Are you feeling beyond burnt out? Welcome to 'The Great Exhaustion'.

I’m tired. 

That’s not true. I’m exhausted. 

It’s the singular thought that bobbles around in my head as I chug down my fresh fruit smoothie – spiked with a powder that promises luminous skin, and açai that apparently improves brain function, and spinach, because, well, it’s green and bonus points if you put something green in a smoothie, right?

But I also know that no matter how many super-boosted smoothies I drink – or the coffees that preceded them – I’m still gonna feel… absolutely stuffed. 

How to spot and combat burnout. Post continues after video.

Video via Mamamia.

You see, it’s February and we’re meant to be recharged and motivated for the year ahead, because #goals. And I do have moments of inspiration; fleeting moments, that shine and allure… and then they…. evaporate. A mirage of ambition. And that’s fine, I guess, because maybe I’ll just take a nap instead?

But let me just say, this is not me in “normal” times. I’m the girl that gets heart flutters when entering Officeworks, because the opportunities for productivity and organisation are Quite. Literally. Endless. 

I’m also the girl with a large black coffee and spreadsheets and to-do lists, eager to cross off. 

And I’m the girl who would wear make-up daily – not weekly – and wear coordinated outfits and squish gym, events and socialising into already crammed workdays. 

But mental capacity has been achieved and this chica is on hiatus. Instead, intentions, objectives and resolutions have given place to just – getting through the day.

I guess that’s what two years of living in a pandemic does to you. To us. 

(Pause. It goes without saying that our health care workers take the cake for ultimate exhaustion. They have and continue to sacrifice so much of themselves, and for this, we stand in awe and are oh-so-grateful to them.)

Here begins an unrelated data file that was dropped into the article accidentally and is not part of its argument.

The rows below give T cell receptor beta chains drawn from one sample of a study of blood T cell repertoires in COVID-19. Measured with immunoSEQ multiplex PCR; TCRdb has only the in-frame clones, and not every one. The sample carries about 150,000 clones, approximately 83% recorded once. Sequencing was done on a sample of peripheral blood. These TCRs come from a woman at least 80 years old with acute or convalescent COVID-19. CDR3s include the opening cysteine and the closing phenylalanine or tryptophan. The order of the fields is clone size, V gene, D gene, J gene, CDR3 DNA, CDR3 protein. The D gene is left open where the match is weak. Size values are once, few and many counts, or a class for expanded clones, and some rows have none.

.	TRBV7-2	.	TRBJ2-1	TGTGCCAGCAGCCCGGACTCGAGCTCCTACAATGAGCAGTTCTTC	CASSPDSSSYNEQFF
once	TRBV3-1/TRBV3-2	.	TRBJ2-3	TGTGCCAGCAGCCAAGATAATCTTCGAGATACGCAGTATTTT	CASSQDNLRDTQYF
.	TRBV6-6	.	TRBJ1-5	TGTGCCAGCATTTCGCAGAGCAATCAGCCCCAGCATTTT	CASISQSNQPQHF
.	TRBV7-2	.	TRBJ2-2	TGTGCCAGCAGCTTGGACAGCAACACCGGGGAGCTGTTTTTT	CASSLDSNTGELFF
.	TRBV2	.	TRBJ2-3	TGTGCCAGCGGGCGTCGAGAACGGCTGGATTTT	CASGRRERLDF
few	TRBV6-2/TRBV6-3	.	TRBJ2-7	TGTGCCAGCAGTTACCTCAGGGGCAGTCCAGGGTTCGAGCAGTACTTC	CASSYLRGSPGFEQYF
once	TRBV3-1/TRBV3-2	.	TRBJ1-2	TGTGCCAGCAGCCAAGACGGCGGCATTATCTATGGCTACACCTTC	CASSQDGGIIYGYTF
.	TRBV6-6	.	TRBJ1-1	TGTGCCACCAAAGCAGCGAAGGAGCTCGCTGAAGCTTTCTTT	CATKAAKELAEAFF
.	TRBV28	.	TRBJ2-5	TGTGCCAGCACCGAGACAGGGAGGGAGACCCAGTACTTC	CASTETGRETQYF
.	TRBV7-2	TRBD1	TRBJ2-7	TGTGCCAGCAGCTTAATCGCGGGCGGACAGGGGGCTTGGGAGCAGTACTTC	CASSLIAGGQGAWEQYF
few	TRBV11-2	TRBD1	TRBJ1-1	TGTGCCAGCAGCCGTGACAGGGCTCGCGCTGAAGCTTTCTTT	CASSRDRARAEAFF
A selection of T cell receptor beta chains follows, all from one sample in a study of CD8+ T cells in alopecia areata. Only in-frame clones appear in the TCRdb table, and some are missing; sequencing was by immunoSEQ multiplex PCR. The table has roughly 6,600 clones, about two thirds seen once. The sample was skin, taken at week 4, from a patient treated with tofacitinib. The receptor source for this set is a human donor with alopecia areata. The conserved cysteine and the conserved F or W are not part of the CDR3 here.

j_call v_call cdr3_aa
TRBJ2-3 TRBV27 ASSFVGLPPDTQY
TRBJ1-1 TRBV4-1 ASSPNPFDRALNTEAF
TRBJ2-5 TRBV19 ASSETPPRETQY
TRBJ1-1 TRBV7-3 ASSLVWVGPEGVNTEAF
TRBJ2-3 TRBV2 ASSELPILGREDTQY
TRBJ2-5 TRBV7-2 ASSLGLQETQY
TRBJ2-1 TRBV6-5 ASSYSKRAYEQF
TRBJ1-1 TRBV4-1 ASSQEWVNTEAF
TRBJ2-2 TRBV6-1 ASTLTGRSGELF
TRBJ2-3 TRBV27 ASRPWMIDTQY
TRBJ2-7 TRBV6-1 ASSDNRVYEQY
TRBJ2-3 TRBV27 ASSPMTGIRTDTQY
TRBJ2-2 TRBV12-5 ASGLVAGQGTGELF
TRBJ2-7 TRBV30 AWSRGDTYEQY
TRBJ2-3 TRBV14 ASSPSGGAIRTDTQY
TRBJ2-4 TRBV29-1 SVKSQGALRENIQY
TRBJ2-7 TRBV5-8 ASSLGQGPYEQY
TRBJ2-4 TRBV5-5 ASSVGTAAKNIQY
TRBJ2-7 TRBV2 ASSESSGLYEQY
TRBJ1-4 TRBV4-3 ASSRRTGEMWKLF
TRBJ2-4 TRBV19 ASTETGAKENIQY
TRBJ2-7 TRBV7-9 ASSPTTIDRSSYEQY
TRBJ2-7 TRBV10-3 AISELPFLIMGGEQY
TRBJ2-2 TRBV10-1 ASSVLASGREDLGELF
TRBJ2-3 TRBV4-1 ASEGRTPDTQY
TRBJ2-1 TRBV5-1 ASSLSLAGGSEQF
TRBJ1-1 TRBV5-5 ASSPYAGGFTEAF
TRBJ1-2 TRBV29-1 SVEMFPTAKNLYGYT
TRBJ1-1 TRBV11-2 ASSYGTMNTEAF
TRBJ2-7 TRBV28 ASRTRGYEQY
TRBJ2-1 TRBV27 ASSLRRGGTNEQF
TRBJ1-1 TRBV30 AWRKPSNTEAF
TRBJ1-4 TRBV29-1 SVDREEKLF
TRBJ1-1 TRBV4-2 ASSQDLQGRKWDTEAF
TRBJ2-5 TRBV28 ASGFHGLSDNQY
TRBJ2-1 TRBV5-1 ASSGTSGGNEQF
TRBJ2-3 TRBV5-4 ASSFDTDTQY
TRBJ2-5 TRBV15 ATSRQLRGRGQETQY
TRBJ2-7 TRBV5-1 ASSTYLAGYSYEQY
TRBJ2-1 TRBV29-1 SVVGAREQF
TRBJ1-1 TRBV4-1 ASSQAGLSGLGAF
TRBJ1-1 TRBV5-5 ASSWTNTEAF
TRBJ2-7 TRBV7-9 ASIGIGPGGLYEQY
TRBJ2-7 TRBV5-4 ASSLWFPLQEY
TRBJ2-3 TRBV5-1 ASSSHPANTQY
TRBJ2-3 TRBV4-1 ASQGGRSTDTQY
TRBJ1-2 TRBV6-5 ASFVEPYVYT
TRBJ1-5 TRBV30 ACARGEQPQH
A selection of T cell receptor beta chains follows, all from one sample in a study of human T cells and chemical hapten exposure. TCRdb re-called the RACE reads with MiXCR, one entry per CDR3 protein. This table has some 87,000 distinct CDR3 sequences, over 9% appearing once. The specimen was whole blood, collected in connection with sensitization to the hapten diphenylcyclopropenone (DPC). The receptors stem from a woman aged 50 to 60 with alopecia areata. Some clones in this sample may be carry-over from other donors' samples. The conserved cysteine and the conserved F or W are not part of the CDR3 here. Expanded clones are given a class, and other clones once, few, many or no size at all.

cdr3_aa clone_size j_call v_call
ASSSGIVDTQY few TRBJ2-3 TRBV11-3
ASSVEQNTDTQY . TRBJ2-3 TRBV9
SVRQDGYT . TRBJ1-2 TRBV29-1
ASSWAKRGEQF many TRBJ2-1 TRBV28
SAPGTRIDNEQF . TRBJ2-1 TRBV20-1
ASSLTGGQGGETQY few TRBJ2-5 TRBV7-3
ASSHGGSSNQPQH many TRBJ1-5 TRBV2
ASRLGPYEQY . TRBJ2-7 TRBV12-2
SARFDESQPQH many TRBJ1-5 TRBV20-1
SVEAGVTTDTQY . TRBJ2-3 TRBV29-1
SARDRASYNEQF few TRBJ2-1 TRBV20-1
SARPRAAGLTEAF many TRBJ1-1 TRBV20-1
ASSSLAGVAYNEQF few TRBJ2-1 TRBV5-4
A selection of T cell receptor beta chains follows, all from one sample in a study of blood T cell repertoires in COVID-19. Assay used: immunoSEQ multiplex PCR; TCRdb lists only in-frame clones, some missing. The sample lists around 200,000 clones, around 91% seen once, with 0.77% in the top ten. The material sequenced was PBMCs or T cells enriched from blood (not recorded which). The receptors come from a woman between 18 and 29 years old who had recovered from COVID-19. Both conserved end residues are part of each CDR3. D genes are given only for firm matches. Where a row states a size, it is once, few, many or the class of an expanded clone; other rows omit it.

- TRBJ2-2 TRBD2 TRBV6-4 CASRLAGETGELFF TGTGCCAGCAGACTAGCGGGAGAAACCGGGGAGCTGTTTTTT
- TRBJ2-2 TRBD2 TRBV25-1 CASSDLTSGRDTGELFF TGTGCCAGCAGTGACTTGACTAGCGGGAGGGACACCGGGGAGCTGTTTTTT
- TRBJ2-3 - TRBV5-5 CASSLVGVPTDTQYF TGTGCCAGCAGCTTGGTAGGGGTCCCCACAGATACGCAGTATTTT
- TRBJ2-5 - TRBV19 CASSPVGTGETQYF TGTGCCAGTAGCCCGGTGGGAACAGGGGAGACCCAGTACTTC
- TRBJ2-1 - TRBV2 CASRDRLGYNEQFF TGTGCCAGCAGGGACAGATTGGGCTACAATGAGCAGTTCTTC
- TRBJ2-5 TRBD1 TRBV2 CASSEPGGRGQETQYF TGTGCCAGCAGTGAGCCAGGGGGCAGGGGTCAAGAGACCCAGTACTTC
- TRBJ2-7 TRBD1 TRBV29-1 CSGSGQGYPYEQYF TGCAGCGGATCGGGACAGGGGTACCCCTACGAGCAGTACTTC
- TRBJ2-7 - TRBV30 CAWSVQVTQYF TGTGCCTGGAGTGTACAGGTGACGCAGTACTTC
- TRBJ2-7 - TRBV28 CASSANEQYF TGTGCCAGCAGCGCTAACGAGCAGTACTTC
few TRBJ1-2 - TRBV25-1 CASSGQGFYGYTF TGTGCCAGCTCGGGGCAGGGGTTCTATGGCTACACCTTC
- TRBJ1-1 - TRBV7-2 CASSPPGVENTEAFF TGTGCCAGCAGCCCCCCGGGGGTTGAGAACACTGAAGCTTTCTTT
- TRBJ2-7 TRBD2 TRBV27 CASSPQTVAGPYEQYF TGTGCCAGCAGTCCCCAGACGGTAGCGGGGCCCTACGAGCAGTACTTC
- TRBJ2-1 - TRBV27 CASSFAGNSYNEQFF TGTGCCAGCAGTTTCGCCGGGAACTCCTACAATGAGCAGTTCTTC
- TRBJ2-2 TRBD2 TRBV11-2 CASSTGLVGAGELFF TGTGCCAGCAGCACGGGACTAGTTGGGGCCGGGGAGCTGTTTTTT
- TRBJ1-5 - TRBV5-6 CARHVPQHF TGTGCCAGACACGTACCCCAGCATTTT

It's been two years of perpetual worry. Of daily tallies and press conferences and lockdowns - so many lockdowns - and how far is five kilometres from my house? It’s been years of health panic; vaccination panic, shortage-of-toilet-paper panic (really, WTF was up with that one?!); shortage-of-hand-sanitiser panic, shortage-of-RAT-test panic.


Then of course, there’s, I’m-trying-not-to-get-pinged panic, sore-throat-panic, awaiting-test-results panic, isolation-panic, and, f***-‘rona-got-me-panic.

P A N I C .

(And to think I had never even worn a mask once before 2020. Cute!)

Image: Getty. 

So, here we are. “Tired” doesn’t do it justice. We are depleted, fatigued, apathetic vessels in autopilot, just moving from one day into the next. No zest. No passion. Stale.

Because it’s hard to muster enthusiasm when we’ve all been swimming in wild seas for so long. When the familiar shore is long behind us, and we’re just trying to keep our heads above the water deep to get to the other side. We’ve been teased by glimpses of land ahead and sometimes it seemed close, but other times, pretty damn far. 

And we’re not meant to stay still for this long, in limbo. We’re programmed to plan and move and do and achieve, sentiments exploited by our relentless hustle culture. And here comes the guilt of stagnation. Oh, and hello procrastination too!

This is 'The Great Exhaustion'.